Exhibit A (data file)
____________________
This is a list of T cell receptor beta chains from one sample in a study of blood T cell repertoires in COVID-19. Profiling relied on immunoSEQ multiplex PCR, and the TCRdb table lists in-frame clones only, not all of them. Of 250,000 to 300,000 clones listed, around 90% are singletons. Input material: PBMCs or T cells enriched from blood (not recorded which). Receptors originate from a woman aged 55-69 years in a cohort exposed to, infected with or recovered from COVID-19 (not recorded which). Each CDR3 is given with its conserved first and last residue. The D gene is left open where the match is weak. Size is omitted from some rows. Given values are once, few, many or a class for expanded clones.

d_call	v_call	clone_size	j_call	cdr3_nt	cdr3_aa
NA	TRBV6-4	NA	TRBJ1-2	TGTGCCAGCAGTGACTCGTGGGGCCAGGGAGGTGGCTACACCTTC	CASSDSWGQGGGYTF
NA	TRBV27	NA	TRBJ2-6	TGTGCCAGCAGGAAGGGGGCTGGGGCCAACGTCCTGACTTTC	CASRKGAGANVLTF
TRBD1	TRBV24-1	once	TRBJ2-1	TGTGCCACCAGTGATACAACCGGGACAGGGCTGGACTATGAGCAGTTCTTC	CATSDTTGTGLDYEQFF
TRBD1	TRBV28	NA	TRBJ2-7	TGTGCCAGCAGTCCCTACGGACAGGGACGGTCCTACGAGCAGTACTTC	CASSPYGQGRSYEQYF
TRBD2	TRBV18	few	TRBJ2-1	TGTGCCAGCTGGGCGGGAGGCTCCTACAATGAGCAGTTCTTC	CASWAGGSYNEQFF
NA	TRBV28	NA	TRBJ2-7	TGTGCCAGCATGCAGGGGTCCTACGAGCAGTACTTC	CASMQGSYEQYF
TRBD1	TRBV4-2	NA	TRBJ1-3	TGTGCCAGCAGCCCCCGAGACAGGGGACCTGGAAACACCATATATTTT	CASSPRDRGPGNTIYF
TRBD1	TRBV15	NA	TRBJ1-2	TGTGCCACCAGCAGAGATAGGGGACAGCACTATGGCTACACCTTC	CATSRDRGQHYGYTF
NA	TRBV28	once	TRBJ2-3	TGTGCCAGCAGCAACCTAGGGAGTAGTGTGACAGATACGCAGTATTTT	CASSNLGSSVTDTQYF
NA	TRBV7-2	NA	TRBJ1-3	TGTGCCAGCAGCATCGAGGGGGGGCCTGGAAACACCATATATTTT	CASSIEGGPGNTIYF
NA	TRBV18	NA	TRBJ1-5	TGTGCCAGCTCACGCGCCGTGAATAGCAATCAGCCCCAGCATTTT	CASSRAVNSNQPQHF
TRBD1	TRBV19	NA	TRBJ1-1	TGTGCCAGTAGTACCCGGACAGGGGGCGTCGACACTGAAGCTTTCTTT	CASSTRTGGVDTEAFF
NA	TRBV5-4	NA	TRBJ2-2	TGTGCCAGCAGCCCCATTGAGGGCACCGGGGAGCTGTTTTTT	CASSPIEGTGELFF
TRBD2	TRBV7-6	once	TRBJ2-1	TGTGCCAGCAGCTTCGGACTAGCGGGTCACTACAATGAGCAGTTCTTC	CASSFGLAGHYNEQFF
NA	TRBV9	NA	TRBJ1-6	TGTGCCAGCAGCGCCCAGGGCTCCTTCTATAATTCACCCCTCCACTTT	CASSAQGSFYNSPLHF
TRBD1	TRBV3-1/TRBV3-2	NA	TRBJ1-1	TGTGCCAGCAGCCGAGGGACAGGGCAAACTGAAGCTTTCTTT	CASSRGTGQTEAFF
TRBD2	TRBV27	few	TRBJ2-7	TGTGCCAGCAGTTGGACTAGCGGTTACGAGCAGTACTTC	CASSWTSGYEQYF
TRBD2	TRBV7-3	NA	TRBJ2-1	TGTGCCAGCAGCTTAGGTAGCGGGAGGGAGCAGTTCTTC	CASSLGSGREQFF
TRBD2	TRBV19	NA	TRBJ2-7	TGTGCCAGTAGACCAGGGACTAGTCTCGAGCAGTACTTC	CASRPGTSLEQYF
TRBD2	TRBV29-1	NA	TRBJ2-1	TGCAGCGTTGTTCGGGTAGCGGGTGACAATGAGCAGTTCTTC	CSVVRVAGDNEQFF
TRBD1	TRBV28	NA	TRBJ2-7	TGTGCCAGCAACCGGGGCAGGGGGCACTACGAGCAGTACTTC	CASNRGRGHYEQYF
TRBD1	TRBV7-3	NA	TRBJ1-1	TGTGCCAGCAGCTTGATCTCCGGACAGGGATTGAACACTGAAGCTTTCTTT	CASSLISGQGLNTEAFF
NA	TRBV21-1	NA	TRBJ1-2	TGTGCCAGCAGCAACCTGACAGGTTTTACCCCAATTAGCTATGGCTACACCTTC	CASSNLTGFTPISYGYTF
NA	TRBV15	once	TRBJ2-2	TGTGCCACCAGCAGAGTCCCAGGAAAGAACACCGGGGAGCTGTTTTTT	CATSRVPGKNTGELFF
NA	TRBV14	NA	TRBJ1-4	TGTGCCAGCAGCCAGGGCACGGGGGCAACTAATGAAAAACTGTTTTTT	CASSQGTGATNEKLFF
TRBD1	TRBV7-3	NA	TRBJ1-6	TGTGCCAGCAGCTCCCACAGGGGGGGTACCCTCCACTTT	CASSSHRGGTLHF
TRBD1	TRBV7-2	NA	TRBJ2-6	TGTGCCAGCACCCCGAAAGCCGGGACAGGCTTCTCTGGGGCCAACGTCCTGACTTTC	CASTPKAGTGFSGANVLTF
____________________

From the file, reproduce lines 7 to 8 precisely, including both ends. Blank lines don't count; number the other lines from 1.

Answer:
TRBD2	TRBV18	few	TRBJ2-1	TGTGCCAGCTGGGCGGGAGGCTCCTACAATGAGCAGTTCTTC	CASWAGGSYNEQFF
NA	TRBV28	NA	TRBJ2-7	TGTGCCAGCATGCAGGGGTCCTACGAGCAGTACTTC	CASMQGSYEQYF